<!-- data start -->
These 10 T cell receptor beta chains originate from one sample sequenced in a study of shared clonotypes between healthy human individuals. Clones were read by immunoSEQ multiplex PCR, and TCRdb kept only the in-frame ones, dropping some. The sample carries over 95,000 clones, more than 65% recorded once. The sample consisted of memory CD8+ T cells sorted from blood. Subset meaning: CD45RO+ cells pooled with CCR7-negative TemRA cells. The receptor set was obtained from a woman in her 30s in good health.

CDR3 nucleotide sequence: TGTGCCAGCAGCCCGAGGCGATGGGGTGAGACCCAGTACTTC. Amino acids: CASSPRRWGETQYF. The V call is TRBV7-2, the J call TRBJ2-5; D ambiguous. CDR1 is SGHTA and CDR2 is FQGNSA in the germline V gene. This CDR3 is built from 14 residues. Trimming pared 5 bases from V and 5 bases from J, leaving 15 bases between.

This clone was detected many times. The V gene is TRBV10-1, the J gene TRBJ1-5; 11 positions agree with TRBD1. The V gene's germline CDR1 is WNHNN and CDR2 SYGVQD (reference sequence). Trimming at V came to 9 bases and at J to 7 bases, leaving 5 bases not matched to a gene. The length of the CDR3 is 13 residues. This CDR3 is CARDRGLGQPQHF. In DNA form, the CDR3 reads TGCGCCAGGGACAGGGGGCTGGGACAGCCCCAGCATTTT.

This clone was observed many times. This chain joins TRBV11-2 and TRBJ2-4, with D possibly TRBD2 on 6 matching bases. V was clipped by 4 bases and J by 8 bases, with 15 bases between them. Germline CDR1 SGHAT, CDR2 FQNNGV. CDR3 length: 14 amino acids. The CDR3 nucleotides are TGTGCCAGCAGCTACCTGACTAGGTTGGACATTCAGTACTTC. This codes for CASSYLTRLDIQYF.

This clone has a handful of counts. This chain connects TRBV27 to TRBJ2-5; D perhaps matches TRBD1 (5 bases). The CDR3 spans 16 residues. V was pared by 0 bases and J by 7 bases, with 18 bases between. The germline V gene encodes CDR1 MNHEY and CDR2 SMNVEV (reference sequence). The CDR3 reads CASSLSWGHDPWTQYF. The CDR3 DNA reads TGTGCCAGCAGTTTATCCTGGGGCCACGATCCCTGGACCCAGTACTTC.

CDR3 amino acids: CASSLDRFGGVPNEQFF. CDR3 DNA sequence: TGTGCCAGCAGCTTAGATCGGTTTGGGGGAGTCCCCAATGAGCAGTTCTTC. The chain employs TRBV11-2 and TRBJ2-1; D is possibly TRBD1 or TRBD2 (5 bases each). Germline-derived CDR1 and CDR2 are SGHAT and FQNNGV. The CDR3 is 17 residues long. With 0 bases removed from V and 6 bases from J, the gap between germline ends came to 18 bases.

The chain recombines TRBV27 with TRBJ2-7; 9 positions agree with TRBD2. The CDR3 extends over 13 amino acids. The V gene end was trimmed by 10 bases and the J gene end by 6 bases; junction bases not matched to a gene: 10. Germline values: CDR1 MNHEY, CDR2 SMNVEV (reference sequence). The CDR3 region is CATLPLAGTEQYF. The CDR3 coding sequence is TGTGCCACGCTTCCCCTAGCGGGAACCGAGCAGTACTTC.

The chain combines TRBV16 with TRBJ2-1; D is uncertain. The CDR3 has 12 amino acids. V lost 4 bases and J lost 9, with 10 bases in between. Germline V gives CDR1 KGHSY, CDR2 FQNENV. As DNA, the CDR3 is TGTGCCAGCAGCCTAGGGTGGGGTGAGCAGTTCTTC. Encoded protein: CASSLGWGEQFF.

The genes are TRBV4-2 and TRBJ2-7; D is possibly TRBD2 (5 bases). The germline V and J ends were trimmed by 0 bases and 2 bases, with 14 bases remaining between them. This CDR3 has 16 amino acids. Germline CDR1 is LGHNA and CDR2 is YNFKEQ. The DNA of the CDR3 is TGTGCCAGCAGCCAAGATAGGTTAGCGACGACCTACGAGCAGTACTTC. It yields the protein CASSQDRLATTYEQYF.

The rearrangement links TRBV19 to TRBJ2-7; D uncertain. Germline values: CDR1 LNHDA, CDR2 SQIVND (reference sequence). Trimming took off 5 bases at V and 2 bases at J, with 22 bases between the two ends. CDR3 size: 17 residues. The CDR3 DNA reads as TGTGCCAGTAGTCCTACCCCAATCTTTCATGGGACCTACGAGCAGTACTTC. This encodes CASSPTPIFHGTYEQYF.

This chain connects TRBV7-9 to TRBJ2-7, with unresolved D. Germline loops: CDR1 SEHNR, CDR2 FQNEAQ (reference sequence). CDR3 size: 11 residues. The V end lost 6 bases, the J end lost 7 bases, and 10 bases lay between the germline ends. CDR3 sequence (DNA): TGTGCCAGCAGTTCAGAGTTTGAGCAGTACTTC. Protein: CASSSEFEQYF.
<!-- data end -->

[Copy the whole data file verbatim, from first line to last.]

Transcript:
These 10 T cell receptor beta chains originate from one sample sequenced in a study of shared clonotypes between healthy human individuals. Clones were read by immunoSEQ multiplex PCR, and TCRdb kept only the in-frame ones, dropping some. The sample carries over 95,000 clones, more than 65% recorded once. The sample consisted of memory CD8+ T cells sorted from blood. Subset meaning: CD45RO+ cells pooled with CCR7-negative TemRA cells. The receptor set was obtained from a woman in her 30s in good health.

CDR3 nucleotide sequence: TGTGCCAGCAGCCCGAGGCGATGGGGTGAGACCCAGTACTTC. Amino acids: CASSPRRWGETQYF. The V call is TRBV7-2, the J call TRBJ2-5; D ambiguous. CDR1 is SGHTA and CDR2 is FQGNSA in the germline V gene. This CDR3 is built from 14 residues. Trimming pared 5 bases from V and 5 bases from J, leaving 15 bases between.

This clone was detected many times. The V gene is TRBV10-1, the J gene TRBJ1-5; 11 positions agree with TRBD1. The V gene's germline CDR1 is WNHNN and CDR2 SYGVQD (reference sequence). Trimming at V came to 9 bases and at J to 7 bases, leaving 5 bases not matched to a gene. The length of the CDR3 is 13 residues. This CDR3 is CARDRGLGQPQHF. In DNA form, the CDR3 reads TGCGCCAGGGACAGGGGGCTGGGACAGCCCCAGCATTTT.

This clone was observed many times. This chain joins TRBV11-2 and TRBJ2-4, with D possibly TRBD2 on 6 matching bases. V was clipped by 4 bases and J by 8 bases, with 15 bases between them. Germline CDR1 SGHAT, CDR2 FQNNGV. CDR3 length: 14 amino acids. The CDR3 nucleotides are TGTGCCAGCAGCTACCTGACTAGGTTGGACATTCAGTACTTC. This codes for CASSYLTRLDIQYF.

This clone has a handful of counts. This chain connects TRBV27 to TRBJ2-5; D perhaps matches TRBD1 (5 bases). The CDR3 spans 16 residues. V was pared by 0 bases and J by 7 bases, with 18 bases between. The germline V gene encodes CDR1 MNHEY and CDR2 SMNVEV (reference sequence). The CDR3 reads CASSLSWGHDPWTQYF. The CDR3 DNA reads TGTGCCAGCAGTTTATCCTGGGGCCACGATCCCTGGACCCAGTACTTC.

CDR3 amino acids: CASSLDRFGGVPNEQFF. CDR3 DNA sequence: TGTGCCAGCAGCTTAGATCGGTTTGGGGGAGTCCCCAATGAGCAGTTCTTC. The chain employs TRBV11-2 and TRBJ2-1; D is possibly TRBD1 or TRBD2 (5 bases each). Germline-derived CDR1 and CDR2 are SGHAT and FQNNGV. The CDR3 is 17 residues long. With 0 bases removed from V and 6 bases from J, the gap between germline ends came to 18 bases.

The chain recombines TRBV27 with TRBJ2-7; 9 positions agree with TRBD2. The CDR3 extends over 13 amino acids. The V gene end was trimmed by 10 bases and the J gene end by 6 bases; junction bases not matched to a gene: 10. Germline values: CDR1 MNHEY, CDR2 SMNVEV (reference sequence). The CDR3 region is CATLPLAGTEQYF. The CDR3 coding sequence is TGTGCCACGCTTCCCCTAGCGGGAACCGAGCAGTACTTC.

The chain combines TRBV16 with TRBJ2-1; D is uncertain. The CDR3 has 12 amino acids. V lost 4 bases and J lost 9, with 10 bases in between. Germline V gives CDR1 KGHSY, CDR2 FQNENV. As DNA, the CDR3 is TGTGCCAGCAGCCTAGGGTGGGGTGAGCAGTTCTTC. Encoded protein: CASSLGWGEQFF.

The genes are TRBV4-2 and TRBJ2-7; D is possibly TRBD2 (5 bases). The germline V and J ends were trimmed by 0 bases and 2 bases, with 14 bases remaining between them. This CDR3 has 16 amino acids. Germline CDR1 is LGHNA and CDR2 is YNFKEQ. The DNA of the CDR3 is TGTGCCAGCAGCCAAGATAGGTTAGCGACGACCTACGAGCAGTACTTC. It yields the protein CASSQDRLATTYEQYF.

The rearrangement links TRBV19 to TRBJ2-7; D uncertain. Germline values: CDR1 LNHDA, CDR2 SQIVND (reference sequence). Trimming took off 5 bases at V and 2 bases at J, with 22 bases between the two ends. CDR3 size: 17 residues. The CDR3 DNA reads as TGTGCCAGTAGTCCTACCCCAATCTTTCATGGGACCTACGAGCAGTACTTC. This encodes CASSPTPIFHGTYEQYF.

This chain connects TRBV7-9 to TRBJ2-7, with unresolved D. Germline loops: CDR1 SEHNR, CDR2 FQNEAQ (reference sequence). CDR3 size: 11 residues. The V end lost 6 bases, the J end lost 7 bases, and 10 bases lay between the germline ends. CDR3 sequence (DNA): TGTGCCAGCAGTTCAGAGTTTGAGCAGTACTTC. Protein: CASSSEFEQYF.